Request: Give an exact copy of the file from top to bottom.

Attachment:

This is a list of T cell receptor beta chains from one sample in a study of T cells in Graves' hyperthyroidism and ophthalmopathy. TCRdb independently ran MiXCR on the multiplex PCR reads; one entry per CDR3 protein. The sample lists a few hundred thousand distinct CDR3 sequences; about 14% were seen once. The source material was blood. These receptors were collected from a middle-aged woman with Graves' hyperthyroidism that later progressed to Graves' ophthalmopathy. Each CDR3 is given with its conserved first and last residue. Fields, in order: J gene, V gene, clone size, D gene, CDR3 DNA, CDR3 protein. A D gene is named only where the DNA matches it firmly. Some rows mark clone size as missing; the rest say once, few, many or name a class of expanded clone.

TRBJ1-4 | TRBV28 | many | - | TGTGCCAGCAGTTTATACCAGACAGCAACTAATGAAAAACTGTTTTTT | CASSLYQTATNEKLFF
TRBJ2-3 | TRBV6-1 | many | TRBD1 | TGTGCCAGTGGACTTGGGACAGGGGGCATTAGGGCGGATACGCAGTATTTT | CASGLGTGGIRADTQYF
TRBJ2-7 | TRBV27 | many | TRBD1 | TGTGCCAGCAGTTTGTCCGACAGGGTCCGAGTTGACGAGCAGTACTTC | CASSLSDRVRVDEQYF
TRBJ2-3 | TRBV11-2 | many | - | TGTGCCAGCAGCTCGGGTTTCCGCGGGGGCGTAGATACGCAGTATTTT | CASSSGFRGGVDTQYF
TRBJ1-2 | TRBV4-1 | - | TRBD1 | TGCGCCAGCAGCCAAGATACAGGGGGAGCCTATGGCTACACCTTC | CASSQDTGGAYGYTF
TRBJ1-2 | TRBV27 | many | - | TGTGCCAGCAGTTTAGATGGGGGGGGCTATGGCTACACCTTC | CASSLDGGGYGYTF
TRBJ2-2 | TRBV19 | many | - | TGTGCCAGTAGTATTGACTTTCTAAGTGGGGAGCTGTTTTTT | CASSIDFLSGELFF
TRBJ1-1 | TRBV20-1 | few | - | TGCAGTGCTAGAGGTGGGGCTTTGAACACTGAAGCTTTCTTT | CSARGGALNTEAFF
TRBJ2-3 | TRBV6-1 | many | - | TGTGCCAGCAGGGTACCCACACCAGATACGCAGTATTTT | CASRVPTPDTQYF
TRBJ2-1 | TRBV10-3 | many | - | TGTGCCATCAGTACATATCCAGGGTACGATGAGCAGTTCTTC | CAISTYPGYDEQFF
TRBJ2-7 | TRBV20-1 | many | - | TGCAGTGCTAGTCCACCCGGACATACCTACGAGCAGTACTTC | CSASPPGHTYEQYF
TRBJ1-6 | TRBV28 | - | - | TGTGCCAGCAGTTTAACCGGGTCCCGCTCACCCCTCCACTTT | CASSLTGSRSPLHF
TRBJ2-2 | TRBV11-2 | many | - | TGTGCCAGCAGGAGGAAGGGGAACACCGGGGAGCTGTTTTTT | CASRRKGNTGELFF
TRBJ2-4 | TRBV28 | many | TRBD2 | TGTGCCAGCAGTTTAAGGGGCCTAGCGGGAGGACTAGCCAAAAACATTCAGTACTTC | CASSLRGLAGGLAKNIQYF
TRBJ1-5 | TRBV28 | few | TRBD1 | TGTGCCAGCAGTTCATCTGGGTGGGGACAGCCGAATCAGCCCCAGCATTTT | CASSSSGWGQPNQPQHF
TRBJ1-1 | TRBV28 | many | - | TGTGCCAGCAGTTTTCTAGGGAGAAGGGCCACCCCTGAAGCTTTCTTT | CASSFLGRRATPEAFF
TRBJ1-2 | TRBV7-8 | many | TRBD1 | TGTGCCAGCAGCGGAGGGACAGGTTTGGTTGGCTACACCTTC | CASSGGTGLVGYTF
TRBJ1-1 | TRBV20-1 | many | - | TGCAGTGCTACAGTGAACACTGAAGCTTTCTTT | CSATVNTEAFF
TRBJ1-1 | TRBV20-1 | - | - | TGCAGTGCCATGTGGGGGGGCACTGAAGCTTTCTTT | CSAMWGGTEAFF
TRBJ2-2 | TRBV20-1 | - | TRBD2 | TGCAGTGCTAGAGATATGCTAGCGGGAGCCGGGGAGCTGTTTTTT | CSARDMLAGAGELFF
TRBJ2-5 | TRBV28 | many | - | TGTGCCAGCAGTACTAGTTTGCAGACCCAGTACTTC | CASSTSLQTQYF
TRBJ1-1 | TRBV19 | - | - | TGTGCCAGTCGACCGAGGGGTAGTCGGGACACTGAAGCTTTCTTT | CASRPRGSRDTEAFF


This is a list of T cell receptor beta chains from one sample in a study of T cells in Graves' hyperthyroidism and ophthalmopathy. TCRdb independently ran MiXCR on the multiplex PCR reads; one entry per CDR3 protein. The sample lists a few hundred thousand distinct CDR3 sequences; about 14% were seen once. The source material was blood. These receptors were collected from a middle-aged woman with Graves' hyperthyroidism that later progressed to Graves' ophthalmopathy. Each CDR3 is given with its conserved first and last residue. Fields, in order: J gene, V gene, clone size, D gene, CDR3 DNA, CDR3 protein. A D gene is named only where the DNA matches it firmly. Some rows mark clone size as missing; the rest say once, few, many or name a class of expanded clone.

TRBJ1-4 | TRBV28 | many | - | TGTGCCAGCAGTTTATACCAGACAGCAACTAATGAAAAACTGTTTTTT | CASSLYQTATNEKLFF
TRBJ2-3 | TRBV6-1 | many | TRBD1 | TGTGCCAGTGGACTTGGGACAGGGGGCATTAGGGCGGATACGCAGTATTTT | CASGLGTGGIRADTQYF
TRBJ2-7 | TRBV27 | many | TRBD1 | TGTGCCAGCAGTTTGTCCGACAGGGTCCGAGTTGACGAGCAGTACTTC | CASSLSDRVRVDEQYF
TRBJ2-3 | TRBV11-2 | many | - | TGTGCCAGCAGCTCGGGTTTCCGCGGGGGCGTAGATACGCAGTATTTT | CASSSGFRGGVDTQYF
TRBJ1-2 | TRBV4-1 | - | TRBD1 | TGCGCCAGCAGCCAAGATACAGGGGGAGCCTATGGCTACACCTTC | CASSQDTGGAYGYTF
TRBJ1-2 | TRBV27 | many | - | TGTGCCAGCAGTTTAGATGGGGGGGGCTATGGCTACACCTTC | CASSLDGGGYGYTF
TRBJ2-2 | TRBV19 | many | - | TGTGCCAGTAGTATTGACTTTCTAAGTGGGGAGCTGTTTTTT | CASSIDFLSGELFF
TRBJ1-1 | TRBV20-1 | few | - | TGCAGTGCTAGAGGTGGGGCTTTGAACACTGAAGCTTTCTTT | CSARGGALNTEAFF
TRBJ2-3 | TRBV6-1 | many | - | TGTGCCAGCAGGGTACCCACACCAGATACGCAGTATTTT | CASRVPTPDTQYF
TRBJ2-1 | TRBV10-3 | many | - | TGTGCCATCAGTACATATCCAGGGTACGATGAGCAGTTCTTC | CAISTYPGYDEQFF
TRBJ2-7 | TRBV20-1 | many | - | TGCAGTGCTAGTCCACCCGGACATACCTACGAGCAGTACTTC | CSASPPGHTYEQYF
TRBJ1-6 | TRBV28 | - | - | TGTGCCAGCAGTTTAACCGGGTCCCGCTCACCCCTCCACTTT | CASSLTGSRSPLHF
TRBJ2-2 | TRBV11-2 | many | - | TGTGCCAGCAGGAGGAAGGGGAACACCGGGGAGCTGTTTTTT | CASRRKGNTGELFF
TRBJ2-4 | TRBV28 | many | TRBD2 | TGTGCCAGCAGTTTAAGGGGCCTAGCGGGAGGACTAGCCAAAAACATTCAGTACTTC | CASSLRGLAGGLAKNIQYF
TRBJ1-5 | TRBV28 | few | TRBD1 | TGTGCCAGCAGTTCATCTGGGTGGGGACAGCCGAATCAGCCCCAGCATTTT | CASSSSGWGQPNQPQHF
TRBJ1-1 | TRBV28 | many | - | TGTGCCAGCAGTTTTCTAGGGAGAAGGGCCACCCCTGAAGCTTTCTTT | CASSFLGRRATPEAFF
TRBJ1-2 | TRBV7-8 | many | TRBD1 | TGTGCCAGCAGCGGAGGGACAGGTTTGGTTGGCTACACCTTC | CASSGGTGLVGYTF
TRBJ1-1 | TRBV20-1 | many | - | TGCAGTGCTACAGTGAACACTGAAGCTTTCTTT | CSATVNTEAFF
TRBJ1-1 | TRBV20-1 | - | - | TGCAGTGCCATGTGGGGGGGCACTGAAGCTTTCTTT | CSAMWGGTEAFF
TRBJ2-2 | TRBV20-1 | - | TRBD2 | TGCAGTGCTAGAGATATGCTAGCGGGAGCCGGGGAGCTGTTTTTT | CSARDMLAGAGELFF
TRBJ2-5 | TRBV28 | many | - | TGTGCCAGCAGTACTAGTTTGCAGACCCAGTACTTC | CASSTSLQTQYF
TRBJ1-1 | TRBV19 | - | - | TGTGCCAGTCGACCGAGGGGTAGTCGGGACACTGAAGCTTTCTTT | CASRPRGSRDTEAFF